THE EFFECTS OF EXPRESSIVENESS, SPECIFICITY OF BEHAVIOR, AND PRIOR KNOWLEDGE OF RATING ITEMS ON STUDENT RATINGS OF LECTURES
Some researchers interpret the "Doctor Fox" studies as the most serious threat to the validity of student ratings of teaching effectiveness. The Doctor Fox effect has two premises. First, lecturer expressiveness is the determining factor in student ratings. Second, ratings cannot differentiate between lectures with different amounts of content when lectures are delivered in a highly expressive manner. The implication of the Doctor Fox effect is that student ratings are not accurate.^ This study investigated the effects of expressiveness, frequency of lecturer behavior, and prior knowledge of items on student ratings of lectures. The following research questions were asked: (1) Does lecturer expressiveness affect ratings? (2) Does lecturer expressiveness differentially affect ratings on low-inference and high-inference items? (3) Are students' reports of the occurrence of lecturer behaviors affected by expressiveness? (4) Does prior knowledge of rating items influence ratings?^ The four videotapes developed for the study differed along two dimensions: expressiveness and frequency of several lecturer behaviors. The research design was a three-factor experiment with two levels of each factor. The factors were expressiveness (high and low), frequency of behavior (high and low), and prior knowledge of rating items (none and prior). Two hundred students, 25 per group, rated the videotaped lectures on eight low-inference and eight high-inference items.^ A series of t tests indicated that students gave better ratings to high-expressive lectures on all high-inference items and five of the low-inference items. An analysis of variance indicated that the effects of expressiveness were greater for high-inference items, although both item types were affected by expressiveness. A series of t tests on the low-inference items indicated that ratings reflected the frequency with which behaviors occurred. Prior knowledge of rating items did not affect ratings.^ The results were consistent with prior studies in that expressiveness had strong and consistent effects on ratings. However, ratings accurately reflected the frequency of lecturer behaviors. Students were not overwhelmed by expressiveness, nor did they report that the lecturer engaged in behaviors solely on the basis of an expressive lecturing style.^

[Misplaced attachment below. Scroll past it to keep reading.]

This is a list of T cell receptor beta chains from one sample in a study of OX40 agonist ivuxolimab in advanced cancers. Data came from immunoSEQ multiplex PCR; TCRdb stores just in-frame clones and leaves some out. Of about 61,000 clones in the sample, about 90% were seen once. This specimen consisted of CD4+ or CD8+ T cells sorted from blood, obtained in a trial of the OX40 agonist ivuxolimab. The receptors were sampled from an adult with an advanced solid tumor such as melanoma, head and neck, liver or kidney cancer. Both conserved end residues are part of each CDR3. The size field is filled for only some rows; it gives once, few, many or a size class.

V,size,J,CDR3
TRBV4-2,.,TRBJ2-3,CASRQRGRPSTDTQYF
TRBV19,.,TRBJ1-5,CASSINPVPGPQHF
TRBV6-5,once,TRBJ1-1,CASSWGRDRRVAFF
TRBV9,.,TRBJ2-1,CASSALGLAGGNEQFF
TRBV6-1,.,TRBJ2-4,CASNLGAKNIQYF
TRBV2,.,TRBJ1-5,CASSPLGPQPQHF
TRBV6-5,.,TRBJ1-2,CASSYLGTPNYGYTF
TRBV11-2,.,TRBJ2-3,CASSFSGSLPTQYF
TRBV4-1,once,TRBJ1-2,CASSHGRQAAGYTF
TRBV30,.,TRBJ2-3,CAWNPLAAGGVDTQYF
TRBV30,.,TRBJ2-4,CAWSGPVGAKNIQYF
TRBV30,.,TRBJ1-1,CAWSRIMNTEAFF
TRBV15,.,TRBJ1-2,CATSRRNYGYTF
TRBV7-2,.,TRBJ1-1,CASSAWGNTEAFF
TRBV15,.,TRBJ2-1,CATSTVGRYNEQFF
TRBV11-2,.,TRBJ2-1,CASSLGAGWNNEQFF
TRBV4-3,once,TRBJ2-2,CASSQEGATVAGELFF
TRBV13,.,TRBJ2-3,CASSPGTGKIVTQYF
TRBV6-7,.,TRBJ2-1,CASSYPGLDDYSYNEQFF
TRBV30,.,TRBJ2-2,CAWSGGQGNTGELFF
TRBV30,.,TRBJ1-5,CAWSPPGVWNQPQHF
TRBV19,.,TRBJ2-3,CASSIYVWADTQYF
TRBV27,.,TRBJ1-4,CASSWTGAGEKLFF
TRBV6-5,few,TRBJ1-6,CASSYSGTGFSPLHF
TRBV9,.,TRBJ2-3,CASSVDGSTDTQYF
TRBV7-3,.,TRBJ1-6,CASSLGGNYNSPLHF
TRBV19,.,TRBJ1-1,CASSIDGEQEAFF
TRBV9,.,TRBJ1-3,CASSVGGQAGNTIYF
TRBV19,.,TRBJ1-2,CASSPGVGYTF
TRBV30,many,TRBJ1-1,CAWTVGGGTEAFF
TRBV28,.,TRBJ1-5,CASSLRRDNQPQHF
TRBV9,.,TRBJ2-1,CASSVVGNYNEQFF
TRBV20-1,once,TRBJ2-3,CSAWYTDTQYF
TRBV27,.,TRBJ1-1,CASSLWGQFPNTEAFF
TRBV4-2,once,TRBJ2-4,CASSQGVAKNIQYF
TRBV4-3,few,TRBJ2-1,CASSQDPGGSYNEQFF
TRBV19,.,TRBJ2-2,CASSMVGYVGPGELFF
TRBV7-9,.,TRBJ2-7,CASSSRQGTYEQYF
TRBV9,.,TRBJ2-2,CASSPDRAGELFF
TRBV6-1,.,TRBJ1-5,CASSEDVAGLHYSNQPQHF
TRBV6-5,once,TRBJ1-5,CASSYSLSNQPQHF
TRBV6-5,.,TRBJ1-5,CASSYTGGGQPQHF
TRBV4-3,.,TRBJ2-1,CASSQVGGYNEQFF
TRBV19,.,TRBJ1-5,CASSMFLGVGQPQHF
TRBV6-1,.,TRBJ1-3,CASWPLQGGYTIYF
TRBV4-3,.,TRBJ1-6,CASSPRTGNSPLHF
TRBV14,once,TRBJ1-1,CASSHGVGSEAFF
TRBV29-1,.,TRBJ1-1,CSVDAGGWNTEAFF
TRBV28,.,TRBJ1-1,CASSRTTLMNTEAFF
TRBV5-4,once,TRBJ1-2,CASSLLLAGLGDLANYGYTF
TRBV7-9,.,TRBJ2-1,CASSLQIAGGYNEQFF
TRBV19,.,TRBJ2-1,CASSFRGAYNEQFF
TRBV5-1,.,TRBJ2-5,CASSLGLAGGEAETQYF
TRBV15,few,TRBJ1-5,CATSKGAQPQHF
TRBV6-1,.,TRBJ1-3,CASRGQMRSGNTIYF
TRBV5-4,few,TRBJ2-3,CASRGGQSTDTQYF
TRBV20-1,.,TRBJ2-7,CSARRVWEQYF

PALLADINO, JOSEPH JAMES, "THE EFFECTS OF EXPRESSIVENESS, SPECIFICITY OF BEHAVIOR, AND PRIOR KNOWLEDGE OF RATING ITEMS ON STUDENT RATINGS OF LECTURES" (1983). ETD Collection for Fordham University. AAI8307008.